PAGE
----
In 1927 the wife of Scottish preacher Arthur Gossip died suddenly. When he returned to the pulpit he preached a sermon titled “When Life Tumbles In, What Then?” In that sermon Gossip compared life to watching a plane pass through the sky during wartime. There you are, lying on your back watching a plane fly gracefully across a brilliant sunlit blue sky when all of a sudden it is blown apart by gunfire and falls to earth a tumbling, tangled mess of metal. Only on this occasion the gunfire was the tragically unexpected death of his beloved wife.
Gossip went on to explain that he didn’t understand this life, but what he did know was that during this darkest period of his life he needed his faith more than ever. “You people in the sunshine may believe the faith, but we in the shadow must believe it. We have nothing else.” Without his faith there was no hope.
Source: Reported in Hans, God on the Witness Stand (Baker 1987). Hans sourced the sermon from Arthur Gossip, The Hero in Thy Soul (Charles Scribner’s Sons, 1930)
In 1985 Cher starred in a movie called Mask. She played the biker mother of Rocky, a teenager with a severe facial deformity. Possessed of a gentle nature, Rocky volunteers to help out at a camp for blind kids. If they can’t see his face they’ll judge him on who he is, not what he looks like.
During the camp he develops a romance with one of the blind teenage girls. Blind since birth, she doesn’t know what Rocky means when he talks about colours or clouds. Rocky is determined to communicate these things to her, and has a brilliant idea on how to do it. He leads his girlfriend into the kitchen and over to the refrigerator. He takes out a rock he has placed in there earlier and places it in her hands. “That’s blue” says Rocky. He then takes her to the oven and pulls out a rock which has been heated. Placing it in her hands she comments on how hot it is. “That’s red” says Rocky. He then pulls out a bunch of cotton wool balls and places them in her hands. “That’s what clouds are like”. The two of them grow excited as this young blind girl feels that for the first time she understands what colour and clouds are.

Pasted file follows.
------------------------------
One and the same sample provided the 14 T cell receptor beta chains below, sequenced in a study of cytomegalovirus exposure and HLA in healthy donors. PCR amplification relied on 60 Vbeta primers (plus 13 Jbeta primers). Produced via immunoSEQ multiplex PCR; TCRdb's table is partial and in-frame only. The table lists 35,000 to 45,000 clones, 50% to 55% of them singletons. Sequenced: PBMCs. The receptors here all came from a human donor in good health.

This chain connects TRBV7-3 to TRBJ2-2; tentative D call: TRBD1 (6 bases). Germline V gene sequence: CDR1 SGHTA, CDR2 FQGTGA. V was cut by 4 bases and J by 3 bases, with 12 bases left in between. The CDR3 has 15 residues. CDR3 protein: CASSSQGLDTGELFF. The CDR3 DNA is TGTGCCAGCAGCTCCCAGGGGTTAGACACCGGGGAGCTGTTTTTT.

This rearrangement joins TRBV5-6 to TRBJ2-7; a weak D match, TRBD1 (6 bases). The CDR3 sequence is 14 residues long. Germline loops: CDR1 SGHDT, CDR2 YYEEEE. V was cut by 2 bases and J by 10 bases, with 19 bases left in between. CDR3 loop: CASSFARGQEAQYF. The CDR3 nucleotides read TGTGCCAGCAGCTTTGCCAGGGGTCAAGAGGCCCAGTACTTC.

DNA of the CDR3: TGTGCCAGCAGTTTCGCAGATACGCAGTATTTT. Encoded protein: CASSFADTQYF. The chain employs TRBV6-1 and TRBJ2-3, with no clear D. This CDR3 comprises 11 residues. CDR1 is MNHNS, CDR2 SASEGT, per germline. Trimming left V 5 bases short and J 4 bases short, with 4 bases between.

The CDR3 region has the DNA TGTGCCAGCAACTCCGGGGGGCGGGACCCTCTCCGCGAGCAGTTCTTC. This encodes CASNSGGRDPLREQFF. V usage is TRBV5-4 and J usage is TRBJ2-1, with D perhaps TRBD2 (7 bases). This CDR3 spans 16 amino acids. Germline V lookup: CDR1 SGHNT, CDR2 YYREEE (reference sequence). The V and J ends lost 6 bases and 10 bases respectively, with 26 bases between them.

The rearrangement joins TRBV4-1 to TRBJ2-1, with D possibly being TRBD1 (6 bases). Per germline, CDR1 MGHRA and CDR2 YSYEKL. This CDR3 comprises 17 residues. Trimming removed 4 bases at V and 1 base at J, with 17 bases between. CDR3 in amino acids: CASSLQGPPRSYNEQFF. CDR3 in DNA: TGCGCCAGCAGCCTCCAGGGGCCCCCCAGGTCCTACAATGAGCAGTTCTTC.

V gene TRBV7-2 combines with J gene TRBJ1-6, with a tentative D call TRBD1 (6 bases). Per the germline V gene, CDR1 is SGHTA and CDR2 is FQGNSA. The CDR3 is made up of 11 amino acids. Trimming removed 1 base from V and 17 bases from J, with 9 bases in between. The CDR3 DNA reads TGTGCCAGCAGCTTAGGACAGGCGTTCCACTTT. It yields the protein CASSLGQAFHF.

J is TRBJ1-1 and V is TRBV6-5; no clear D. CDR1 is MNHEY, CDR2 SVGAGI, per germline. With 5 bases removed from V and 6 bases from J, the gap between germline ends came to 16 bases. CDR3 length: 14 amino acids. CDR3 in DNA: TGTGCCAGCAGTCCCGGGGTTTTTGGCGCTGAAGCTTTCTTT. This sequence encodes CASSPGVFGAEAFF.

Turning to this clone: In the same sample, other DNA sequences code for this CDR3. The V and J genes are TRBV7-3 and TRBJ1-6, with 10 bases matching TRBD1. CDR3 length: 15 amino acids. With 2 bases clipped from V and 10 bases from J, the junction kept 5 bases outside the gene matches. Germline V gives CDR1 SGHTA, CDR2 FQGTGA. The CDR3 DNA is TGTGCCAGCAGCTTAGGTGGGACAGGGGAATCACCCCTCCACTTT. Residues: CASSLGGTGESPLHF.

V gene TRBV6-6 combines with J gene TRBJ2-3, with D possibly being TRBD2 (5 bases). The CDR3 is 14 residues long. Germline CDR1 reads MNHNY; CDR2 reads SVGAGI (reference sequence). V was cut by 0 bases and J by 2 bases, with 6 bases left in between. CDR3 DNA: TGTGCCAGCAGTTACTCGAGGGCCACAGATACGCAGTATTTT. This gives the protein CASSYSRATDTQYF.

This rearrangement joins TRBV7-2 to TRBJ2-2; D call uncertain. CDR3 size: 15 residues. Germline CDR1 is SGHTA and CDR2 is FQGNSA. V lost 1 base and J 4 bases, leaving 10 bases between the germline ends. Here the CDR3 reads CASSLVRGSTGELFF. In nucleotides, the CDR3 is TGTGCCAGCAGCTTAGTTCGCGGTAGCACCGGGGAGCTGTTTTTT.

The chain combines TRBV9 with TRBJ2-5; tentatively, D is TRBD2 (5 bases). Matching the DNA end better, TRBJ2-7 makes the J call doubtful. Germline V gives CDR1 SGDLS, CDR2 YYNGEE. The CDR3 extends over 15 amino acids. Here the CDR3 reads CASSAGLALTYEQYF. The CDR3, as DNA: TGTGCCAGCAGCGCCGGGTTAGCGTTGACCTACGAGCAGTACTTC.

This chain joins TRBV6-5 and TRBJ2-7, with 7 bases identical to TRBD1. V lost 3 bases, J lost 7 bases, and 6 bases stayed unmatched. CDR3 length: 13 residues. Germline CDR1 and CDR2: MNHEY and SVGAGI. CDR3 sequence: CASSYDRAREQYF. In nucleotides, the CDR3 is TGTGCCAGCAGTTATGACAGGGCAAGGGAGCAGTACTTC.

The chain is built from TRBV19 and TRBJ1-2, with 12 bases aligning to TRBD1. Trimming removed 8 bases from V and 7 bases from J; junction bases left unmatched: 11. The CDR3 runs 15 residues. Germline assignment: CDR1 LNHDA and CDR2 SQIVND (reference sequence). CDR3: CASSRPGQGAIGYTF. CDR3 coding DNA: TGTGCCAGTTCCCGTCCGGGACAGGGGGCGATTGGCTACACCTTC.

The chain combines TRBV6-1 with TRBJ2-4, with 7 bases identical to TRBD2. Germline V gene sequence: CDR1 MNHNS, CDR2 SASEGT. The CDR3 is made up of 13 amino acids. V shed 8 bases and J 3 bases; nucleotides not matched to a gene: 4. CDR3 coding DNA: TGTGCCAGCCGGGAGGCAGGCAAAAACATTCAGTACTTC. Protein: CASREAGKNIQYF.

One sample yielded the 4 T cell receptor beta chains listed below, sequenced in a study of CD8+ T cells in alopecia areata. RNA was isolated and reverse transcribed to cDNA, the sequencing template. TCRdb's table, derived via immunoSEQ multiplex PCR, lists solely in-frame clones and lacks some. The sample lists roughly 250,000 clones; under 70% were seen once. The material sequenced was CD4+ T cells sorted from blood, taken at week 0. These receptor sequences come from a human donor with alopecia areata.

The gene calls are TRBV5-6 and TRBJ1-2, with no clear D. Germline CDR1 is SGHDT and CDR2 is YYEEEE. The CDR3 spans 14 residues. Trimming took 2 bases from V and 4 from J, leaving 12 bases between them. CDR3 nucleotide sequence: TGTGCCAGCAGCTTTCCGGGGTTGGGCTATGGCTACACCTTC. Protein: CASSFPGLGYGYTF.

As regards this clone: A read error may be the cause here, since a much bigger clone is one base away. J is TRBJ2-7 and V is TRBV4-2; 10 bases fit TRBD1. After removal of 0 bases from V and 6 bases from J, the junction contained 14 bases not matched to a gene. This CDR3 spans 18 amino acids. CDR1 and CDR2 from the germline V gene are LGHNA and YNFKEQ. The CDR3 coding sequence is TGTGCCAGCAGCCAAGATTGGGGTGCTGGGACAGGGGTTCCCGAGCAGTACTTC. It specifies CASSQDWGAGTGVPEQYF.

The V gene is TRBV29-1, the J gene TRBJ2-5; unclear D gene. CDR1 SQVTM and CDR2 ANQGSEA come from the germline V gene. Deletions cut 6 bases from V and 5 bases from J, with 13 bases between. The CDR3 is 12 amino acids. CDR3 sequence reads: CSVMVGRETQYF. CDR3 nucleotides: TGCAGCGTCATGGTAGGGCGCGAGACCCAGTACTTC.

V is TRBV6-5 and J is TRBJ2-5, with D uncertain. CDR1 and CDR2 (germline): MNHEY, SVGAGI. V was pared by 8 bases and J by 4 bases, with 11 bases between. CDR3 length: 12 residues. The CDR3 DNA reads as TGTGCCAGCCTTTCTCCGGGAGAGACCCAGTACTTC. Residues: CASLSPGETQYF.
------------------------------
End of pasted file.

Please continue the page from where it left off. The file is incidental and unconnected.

Of course she never sees colours and clouds as they really are. Rather, by comparing them to something she already knows she is able to gain a sense of what they’re like.
When it comes to describing realities beyond our direct observation the bible adopts a strategy similar to Rocky’s. How could we possibly understand exactly what heaven and eternity in it will be like if we’ve never experienced that kind of life yet. So the bible draws pictures in terms of what we already know as familiar: a brilliant city, a beautiful garden. In painting such pictures we may not get a literal picture but like Rocky’s blind girlfriend, we get a sense, and the sense of it is all we need.
There was a woman who had been diagnosed with a terminal illness and had been given three months to live. So as as she was getting her things “in order,” she contacted her pastor and had him come to her house to discuss certain aspects of her final wishes. She told him which songs she wanted sung at the service, what scriptures she would like read, and what outfit she wanted to be buried in. The woman also requested to be buried with her favourite Bible. Everything was in order and the pastor was preparing to leave when the woman suddenly remembered something very important to her.
“There’s one more thing,” she excitedly.
“What’s that?” came the pastor’s reply.